A decade ago the price spread between 91 and 98 was about $0.12/litre. About 5-7 years ago it went to about $0.16, and today I found it had gone to $0.20 at my local Coles Shell servo. Why?
a) servos are not required to post prices for 95 and 98, only 91, and they are still allowed to post their discounted price for 91 (at least in VIC).
b) more cars today require 95 and 98 so the ratio of 95/98 to 91 is increasing over time, and they can price it “under the radar” (ref “a” above).
c) human nature generally does not pull into a servo, select the fuel grade and check the price and then drive away if it doesn’t “fit”.
While the country focuses on the banner prices for 91, those requiring 95 or 98 for modern fuel efficient engines are being done. The only organisation that does not seem to have a worry about this and the metro area price cycles vis a vis wholesale prices is the ACCC.
This should be a Choice investigation with a name and shame.
There are definitely some odd things going on. My car requires 95 RON, and last week I found one local servo selling 98 cheaper than anyone else’s 95, so I bought a half tank of 98, and then topped off with 91.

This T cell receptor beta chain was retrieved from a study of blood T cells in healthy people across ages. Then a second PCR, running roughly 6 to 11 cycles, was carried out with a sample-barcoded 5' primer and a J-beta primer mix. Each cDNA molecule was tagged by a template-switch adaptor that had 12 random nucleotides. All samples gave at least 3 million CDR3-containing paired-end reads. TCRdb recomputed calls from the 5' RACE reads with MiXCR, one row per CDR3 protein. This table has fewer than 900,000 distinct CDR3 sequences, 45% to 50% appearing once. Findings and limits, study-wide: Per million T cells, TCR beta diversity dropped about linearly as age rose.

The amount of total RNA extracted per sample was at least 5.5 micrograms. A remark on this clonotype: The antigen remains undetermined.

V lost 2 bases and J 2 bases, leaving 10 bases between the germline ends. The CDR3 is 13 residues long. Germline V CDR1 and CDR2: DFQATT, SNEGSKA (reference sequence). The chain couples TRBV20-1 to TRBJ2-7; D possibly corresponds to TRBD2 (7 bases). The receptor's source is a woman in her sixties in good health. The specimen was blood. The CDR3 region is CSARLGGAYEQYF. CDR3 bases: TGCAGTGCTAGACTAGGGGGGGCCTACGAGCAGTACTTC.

NSW service stations are required to have a fuel price sign (or signs) which:
displays the price of all fuels (for a service station that sells up to four fuels)
displays the prices of at least four fuels (for a service station that sells more than four fuels).
The fuel prices displayed must include the price of LPG and/or diesel if these are sold, and the top-selling fuels for that service station, to make up the minimum of four fuel prices.
There are moves to open up the servos’ real-time price data to all and sundry, so be on the lookout for websites and smartphone apps that enable you to (a) track the price cycle if you’re in an affected metro area, and (b) find the cheapest price for your required/preferred fuel.
A decade ago? - not entirely sure of the date on this, but the gap was originally 4 cents between 91 & 95 - then Coles & Woolworths introduced a 4 cent “discount” at the petrol stations they controlled - shortly after the introduction of that discount, the gap went to 5 cents, so the difference between 91 & 95 was no longer covered by their fuel discounts - was that “collusion” or they simply decided the same course of action simultaneously? - and the gap has been slowly but steadily increasing ever since.
What I don’t know, but would like to know, is how they price all the fuel in the first place. I’d like to see how the price has moved since it was around 70 cents a litre - compared with the movement in the price of a barrel of oil (adjusted for movements in the exchange rate - so the price per barrel would need to be express in AUS dollars, not US dollars). With all their “zigging” and “zagging” every week on prices, it seems to me that the price of petrol at the pump has risen FAR more than the oil price movement would suggest.